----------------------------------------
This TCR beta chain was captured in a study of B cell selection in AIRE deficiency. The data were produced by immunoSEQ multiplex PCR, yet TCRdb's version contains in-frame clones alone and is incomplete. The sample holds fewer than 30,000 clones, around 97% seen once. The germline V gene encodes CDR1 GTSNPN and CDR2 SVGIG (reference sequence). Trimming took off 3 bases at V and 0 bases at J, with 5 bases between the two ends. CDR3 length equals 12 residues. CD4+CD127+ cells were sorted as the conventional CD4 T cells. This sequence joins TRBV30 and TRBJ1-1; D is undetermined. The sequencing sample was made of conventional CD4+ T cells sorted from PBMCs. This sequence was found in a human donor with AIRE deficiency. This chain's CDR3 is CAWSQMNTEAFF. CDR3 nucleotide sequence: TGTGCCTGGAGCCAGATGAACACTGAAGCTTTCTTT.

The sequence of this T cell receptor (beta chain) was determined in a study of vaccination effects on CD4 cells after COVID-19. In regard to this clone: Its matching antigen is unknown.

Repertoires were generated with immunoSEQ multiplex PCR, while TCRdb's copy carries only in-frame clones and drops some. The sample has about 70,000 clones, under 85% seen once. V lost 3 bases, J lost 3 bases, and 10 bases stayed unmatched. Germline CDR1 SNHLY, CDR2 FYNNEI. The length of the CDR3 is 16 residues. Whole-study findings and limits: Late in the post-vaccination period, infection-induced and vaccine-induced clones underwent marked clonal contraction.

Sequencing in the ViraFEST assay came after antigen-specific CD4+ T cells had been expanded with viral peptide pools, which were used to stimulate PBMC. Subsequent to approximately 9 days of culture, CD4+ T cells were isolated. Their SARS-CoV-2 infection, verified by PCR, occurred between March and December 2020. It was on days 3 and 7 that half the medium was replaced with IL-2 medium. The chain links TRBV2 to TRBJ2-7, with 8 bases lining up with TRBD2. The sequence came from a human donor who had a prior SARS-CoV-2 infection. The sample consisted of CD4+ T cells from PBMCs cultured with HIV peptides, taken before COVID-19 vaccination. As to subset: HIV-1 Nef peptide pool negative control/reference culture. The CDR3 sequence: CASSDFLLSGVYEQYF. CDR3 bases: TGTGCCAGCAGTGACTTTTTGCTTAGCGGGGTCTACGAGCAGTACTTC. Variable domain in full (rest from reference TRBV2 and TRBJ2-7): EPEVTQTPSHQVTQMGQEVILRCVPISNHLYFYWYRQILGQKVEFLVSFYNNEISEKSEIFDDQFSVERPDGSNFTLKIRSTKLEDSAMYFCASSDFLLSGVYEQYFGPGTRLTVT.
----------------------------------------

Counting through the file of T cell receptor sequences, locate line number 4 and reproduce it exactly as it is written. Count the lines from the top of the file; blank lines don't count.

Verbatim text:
Sequencing in the ViraFEST assay came after antigen-specific CD4+ T cells had been expanded with viral peptide pools, which were used to stimulate PBMC. Subsequent to approximately 9 days of culture, CD4+ T cells were isolated. Their SARS-CoV-2 infection, verified by PCR, occurred between March and December 2020. It was on days 3 and 7 that half the medium was replaced with IL-2 medium. The chain links TRBV2 to TRBJ2-7, with 8 bases lining up with TRBD2. The sequence came from a human donor who had a prior SARS-CoV-2 infection. The sample consisted of CD4+ T cells from PBMCs cultured with HIV peptides, taken before COVID-19 vaccination. As to subset: HIV-1 Nef peptide pool negative control/reference culture. The CDR3 sequence: CASSDFLLSGVYEQYF. CDR3 bases: TGTGCCAGCAGTGACTTTTTGCTTAGCGGGGTCTACGAGCAGTACTTC. Variable domain in full (rest from reference TRBV2 and TRBJ2-7): EPEVTQTPSHQVTQMGQEVILRCVPISNHLYFYWYRQILGQKVEFLVSFYNNEISEKSEIFDDQFSVERPDGSNFTLKIRSTKLEDSAMYFCASSDFLLSGVYEQYFGPGTRLTVT.